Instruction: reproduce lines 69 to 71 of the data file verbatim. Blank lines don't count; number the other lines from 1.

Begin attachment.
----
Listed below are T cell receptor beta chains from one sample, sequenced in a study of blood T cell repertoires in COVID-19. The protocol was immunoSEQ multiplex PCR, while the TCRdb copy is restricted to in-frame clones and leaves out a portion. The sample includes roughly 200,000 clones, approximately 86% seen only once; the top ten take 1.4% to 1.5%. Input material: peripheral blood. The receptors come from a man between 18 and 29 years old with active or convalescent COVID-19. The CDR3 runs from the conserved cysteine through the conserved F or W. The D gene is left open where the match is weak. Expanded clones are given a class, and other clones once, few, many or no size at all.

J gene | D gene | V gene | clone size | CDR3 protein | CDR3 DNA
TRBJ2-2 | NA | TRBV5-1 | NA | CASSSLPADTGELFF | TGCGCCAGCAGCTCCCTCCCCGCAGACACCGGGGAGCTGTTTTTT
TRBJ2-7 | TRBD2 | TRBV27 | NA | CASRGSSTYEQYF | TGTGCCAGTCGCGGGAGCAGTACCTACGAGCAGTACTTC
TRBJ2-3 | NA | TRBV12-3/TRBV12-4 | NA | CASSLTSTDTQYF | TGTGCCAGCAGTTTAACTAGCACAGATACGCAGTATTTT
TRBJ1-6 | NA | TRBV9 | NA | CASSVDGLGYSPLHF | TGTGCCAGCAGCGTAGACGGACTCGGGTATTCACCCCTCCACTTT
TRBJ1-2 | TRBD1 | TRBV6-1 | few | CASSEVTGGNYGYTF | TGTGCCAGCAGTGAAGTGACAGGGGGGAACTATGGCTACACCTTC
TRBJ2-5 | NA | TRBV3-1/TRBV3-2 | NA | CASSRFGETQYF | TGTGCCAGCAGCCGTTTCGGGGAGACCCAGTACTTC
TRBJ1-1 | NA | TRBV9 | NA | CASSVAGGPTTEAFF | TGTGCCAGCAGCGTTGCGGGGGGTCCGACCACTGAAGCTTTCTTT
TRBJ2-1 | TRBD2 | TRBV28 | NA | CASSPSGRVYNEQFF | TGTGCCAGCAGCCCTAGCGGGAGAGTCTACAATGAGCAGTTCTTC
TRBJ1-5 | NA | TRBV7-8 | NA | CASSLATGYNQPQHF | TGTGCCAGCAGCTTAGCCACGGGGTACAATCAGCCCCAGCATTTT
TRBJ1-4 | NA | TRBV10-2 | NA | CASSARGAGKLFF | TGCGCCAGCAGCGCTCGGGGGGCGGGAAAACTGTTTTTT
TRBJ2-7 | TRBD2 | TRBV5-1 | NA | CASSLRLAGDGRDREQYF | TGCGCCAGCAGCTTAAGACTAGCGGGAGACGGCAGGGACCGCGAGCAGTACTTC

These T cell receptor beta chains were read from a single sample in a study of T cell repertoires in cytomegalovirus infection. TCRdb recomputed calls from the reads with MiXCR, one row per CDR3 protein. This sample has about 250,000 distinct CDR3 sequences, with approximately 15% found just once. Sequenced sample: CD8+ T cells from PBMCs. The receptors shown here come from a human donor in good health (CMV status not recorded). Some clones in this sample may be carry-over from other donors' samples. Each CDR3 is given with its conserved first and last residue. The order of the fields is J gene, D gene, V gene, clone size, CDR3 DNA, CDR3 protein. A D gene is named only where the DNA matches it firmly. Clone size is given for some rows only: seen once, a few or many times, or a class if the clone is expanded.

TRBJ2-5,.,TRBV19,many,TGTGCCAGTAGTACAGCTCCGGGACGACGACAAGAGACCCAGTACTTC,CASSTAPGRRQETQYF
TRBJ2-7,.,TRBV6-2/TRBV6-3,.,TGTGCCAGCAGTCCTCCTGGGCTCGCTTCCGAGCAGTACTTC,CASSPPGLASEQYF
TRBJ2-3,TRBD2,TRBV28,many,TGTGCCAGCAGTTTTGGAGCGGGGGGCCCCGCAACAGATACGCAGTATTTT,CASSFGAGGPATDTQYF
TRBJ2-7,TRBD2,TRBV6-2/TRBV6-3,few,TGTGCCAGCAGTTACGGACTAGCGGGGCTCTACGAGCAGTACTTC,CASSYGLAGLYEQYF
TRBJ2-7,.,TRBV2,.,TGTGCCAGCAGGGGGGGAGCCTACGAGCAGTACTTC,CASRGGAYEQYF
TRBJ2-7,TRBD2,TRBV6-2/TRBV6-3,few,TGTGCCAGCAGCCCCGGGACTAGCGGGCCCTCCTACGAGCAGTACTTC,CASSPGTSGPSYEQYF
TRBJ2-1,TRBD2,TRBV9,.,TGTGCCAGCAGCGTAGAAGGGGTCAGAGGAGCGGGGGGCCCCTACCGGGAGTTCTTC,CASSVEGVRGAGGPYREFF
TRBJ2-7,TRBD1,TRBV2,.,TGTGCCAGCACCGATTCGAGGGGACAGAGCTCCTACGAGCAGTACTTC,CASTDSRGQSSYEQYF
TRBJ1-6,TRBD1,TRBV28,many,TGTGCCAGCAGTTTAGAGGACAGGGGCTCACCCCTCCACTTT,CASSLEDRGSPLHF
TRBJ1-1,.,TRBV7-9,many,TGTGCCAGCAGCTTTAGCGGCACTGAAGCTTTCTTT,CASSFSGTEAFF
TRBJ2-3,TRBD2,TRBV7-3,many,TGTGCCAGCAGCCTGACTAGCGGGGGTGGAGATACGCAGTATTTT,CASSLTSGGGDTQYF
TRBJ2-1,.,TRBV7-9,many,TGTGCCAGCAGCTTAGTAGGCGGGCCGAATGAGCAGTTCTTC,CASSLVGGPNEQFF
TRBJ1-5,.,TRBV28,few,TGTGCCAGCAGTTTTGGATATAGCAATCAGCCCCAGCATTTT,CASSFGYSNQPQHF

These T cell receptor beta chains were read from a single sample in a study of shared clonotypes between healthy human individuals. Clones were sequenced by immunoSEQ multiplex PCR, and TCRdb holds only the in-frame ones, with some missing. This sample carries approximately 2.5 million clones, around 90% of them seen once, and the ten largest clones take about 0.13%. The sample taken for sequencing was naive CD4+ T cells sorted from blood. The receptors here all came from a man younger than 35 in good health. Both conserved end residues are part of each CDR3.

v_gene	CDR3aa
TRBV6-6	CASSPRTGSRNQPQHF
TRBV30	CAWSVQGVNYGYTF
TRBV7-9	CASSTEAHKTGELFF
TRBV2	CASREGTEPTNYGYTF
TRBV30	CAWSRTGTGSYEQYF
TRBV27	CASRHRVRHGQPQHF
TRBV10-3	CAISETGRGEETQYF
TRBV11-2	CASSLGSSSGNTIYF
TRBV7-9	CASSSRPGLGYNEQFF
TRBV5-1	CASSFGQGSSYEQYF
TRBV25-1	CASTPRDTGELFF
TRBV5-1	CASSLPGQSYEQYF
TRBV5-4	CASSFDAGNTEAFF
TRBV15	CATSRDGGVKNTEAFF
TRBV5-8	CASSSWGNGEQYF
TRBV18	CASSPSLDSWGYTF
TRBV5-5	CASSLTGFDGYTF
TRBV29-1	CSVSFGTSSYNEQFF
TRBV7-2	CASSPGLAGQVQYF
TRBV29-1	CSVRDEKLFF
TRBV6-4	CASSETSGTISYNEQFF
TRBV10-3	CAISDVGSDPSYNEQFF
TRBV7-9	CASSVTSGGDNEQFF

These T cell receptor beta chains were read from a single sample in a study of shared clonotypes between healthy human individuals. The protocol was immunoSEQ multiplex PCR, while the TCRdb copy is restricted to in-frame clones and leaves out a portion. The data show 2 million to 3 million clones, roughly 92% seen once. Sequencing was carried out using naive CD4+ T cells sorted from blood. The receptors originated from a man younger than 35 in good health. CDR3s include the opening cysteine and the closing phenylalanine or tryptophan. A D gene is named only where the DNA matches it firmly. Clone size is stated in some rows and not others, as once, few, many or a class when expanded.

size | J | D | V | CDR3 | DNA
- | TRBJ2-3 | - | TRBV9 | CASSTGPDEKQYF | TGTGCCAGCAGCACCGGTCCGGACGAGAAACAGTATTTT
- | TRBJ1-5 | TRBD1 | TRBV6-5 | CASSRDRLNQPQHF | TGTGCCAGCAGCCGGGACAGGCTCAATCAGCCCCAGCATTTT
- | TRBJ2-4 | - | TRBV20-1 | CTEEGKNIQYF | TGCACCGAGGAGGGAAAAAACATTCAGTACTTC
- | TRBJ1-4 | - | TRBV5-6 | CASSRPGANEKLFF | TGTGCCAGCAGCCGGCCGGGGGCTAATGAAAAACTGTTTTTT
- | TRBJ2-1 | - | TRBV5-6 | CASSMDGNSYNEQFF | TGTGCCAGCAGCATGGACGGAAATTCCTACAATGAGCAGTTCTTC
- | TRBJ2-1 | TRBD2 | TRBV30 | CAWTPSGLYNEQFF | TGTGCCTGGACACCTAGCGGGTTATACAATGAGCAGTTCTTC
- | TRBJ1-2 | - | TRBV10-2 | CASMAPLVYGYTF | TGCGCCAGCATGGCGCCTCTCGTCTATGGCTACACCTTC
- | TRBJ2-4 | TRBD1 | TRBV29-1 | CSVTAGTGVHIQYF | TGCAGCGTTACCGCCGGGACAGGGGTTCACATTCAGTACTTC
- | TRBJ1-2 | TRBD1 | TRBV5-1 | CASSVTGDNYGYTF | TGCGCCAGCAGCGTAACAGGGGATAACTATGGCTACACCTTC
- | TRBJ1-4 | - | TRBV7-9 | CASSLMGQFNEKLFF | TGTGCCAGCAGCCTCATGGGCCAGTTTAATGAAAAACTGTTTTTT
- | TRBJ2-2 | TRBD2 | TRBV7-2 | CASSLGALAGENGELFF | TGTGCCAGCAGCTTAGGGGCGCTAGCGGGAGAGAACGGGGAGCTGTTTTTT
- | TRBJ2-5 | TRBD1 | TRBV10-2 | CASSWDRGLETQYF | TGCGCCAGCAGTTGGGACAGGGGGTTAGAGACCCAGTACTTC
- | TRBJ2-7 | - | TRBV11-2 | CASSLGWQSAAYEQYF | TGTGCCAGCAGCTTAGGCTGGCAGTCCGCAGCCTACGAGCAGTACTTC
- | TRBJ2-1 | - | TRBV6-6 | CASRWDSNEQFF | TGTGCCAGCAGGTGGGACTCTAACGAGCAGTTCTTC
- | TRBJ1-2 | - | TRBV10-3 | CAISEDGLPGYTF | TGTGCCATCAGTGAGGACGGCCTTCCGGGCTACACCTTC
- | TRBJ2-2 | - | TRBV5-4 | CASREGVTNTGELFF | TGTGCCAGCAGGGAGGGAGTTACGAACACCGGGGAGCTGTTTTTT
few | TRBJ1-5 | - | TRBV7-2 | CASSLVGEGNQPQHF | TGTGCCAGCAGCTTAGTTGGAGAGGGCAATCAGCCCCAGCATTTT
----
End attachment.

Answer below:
- | TRBJ1-2 | - | TRBV10-3 | CAISEDGLPGYTF | TGTGCCATCAGTGAGGACGGCCTTCCGGGCTACACCTTC
- | TRBJ2-2 | - | TRBV5-4 | CASREGVTNTGELFF | TGTGCCAGCAGGGAGGGAGTTACGAACACCGGGGAGCTGTTTTTT
few | TRBJ1-5 | - | TRBV7-2 | CASSLVGEGNQPQHF | TGTGCCAGCAGCTTAGTTGGAGAGGGCAATCAGCCCCAGCATTTT